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Diesel is Home

Today I cleaned off the glass door which leads outside. It was covered with Diesel’s paw prints and smudged by his nose and tongue prints, the signs of a dog desperate to be on whatever side of the glass we were on, always wanting to be near his friends. As I cleaned off those prints I was struck by the thought that I was wiping away his prints for the last time. Then I glanced to my left and there on the table sat his ashes and a copy of his paw prints; one of the left, and one of the right. Typically the vet’s office only does one paw, but Ron and I disagreed on which paw they should print. I wanted his left and Ron his right. The kind veterinarian said he would do both. This may seem like a ridiculous disagreement about which paw to print but his paw prints were very unique, each telling a story of who he was. The left had only 3 toes, the scar he wore from that toe being removed just months ago due to bone cancer. His right paw was totally intact. Each one is perfect in it’s own way. 



Diesel was a hands (or paws) on dog. If you petted him (which he demanded) he had to touch you back. No one got a calm greeting by Diesel, but rather an enthusiastic touch, lick, and in-your-face meet and greet. His touch was not light, after all he weighed nearly one hundred pounds, and rested all his weight on your lap or arms, making it nearly impossible to give back the touch he so enthusiastically sought. It was just his way of loving you. If you didn’t like animals Diesel was not the dog you wanted to meet. He could be downright frightening with his size and enthusiasm charging full speed ahead straight toward you. If you loved dogs you noticed his tail wagging with love as he approached, and you knew he was not to be feared. But you had better not mind a wet kiss, a heavy paw, a deep look into your eyes, an affectionate nudge, and a lot of fur left behind on your clothing.



Diesel bonded with everyone, but he and my husband Ron had a special attachment. Diesel would lay in the driveway while Ron was working in the garage, keeping a close watch on everything going on around him, yet one eye on Ron at all times, always the protector. One hot Phoenix day Diesel was in the garage (in the shade) with Ron when the UPS truck pulled up. Diesel jumped up and headed full speed ahead toward the truck and driver. Delivery people tend to be really terrified of dogs, and we were concerned how the driver was going to respond, but Diesel was well on his way by the time Ron could call him back. The driver froze in his steps and looked at the dog, then at Ron, then again at the dog. What happened next left us all laughing hysterically. Diesel ran right past the driver, paying no attention to him at all, and with a leap and bound landed right inside the air conditioned truck settling in on the cool floor.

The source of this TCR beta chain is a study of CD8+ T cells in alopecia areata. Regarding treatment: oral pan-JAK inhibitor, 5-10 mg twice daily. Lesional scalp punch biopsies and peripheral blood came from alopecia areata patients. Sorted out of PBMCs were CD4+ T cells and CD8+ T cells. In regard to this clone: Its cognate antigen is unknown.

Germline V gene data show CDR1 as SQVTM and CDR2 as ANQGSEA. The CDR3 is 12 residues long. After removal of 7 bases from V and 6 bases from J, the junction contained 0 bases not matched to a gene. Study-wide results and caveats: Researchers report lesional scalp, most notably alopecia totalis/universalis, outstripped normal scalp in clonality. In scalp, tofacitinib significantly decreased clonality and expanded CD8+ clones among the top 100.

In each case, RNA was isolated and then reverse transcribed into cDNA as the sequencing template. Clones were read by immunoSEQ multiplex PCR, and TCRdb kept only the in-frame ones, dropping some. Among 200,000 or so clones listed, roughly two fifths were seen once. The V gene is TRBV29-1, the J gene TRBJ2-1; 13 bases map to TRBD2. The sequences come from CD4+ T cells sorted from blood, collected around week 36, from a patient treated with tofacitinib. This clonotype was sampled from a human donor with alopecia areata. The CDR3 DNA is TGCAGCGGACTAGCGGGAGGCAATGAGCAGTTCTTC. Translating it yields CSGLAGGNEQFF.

I have endless stories and fond memories of our beloved Diesel. He was a lover, a survivor, a protector, and always a friend. Ron rescued him at about ten months old; large, untrained, strong and a little scary to me, yet eager to please and quick to learn. Diesel watched closely over all the kids, but especially Melissa who often was on the floor stretching and moving about. He tolerated all her attempts to try to get him to bark (because that made her laugh). He protected her and embraced her, especially when therapists were in our home. 

While Diesel protected and loved us, he never gave up his own fight for survival. He wore a bullet in his hip for 11 years, something we assume he got while living in the rural desert before we met him. He had arthritis which only slightly slowed him down and survived three different types of cancer and surgeries to remove them. He was my hiking buddy until his paws could no longer stand the rough ground of the desert, and he spent hours comforting the many wounds of his human friends. He was by my son’s side when he came home from the hospital recovering from two shattered lower legs. He lay by my bed when I recovered from various surgeries and always notified me of any (perceived) dangers, such as the UPS and pizza delivery folks, Jehovah Witnesses at the door, or girl scouts selling cookies. He lay by Zach when he returned from surgery this past summer, and right by Ron’s side when he was recovering from surgery for the rod he had placed in his broken leg, always by his side as he built back his strength. He often walked the labyrinth with me, typically leaving before me and keeping a watchful eye from a distance until I finished. I felt his presence with me in the labyrinth yesterday as I walked, and it brought me peace. Our other dog, Gypsy walked with me too for the first time since Diesel physically left us. She must have felt his presence also. I cannot recall anything about Diesel that does not bring a smile to my face.

When I got the call yesterday that his ashes were ready to be picked up. I could not bring myself to get them, so I called Ron to see if he would be able to pick them up on his motorcycle. Later, I asked him if it was difficult to go there and get them, and his response was, “No, not at all. Diesel is home with us now.” We have his ashes, both his paw prints, and two small clips of his fur. He is back home with us now, and he remains with love in our hearts forever.

Trying to Express, with love and gratitude for the gift of love from a true friend!



4 Responses

  1. A beautiful tribute which I hope brings gradual peace. He will always be with you and you will meet again, I believe….

  2. dear pam, i feel your love, your sorrow, your soul as you write of your beloved pet. keep sharing please, you touch our hearts with every word and every tear. oxox lynn we had a dog named gypsy years ago too.

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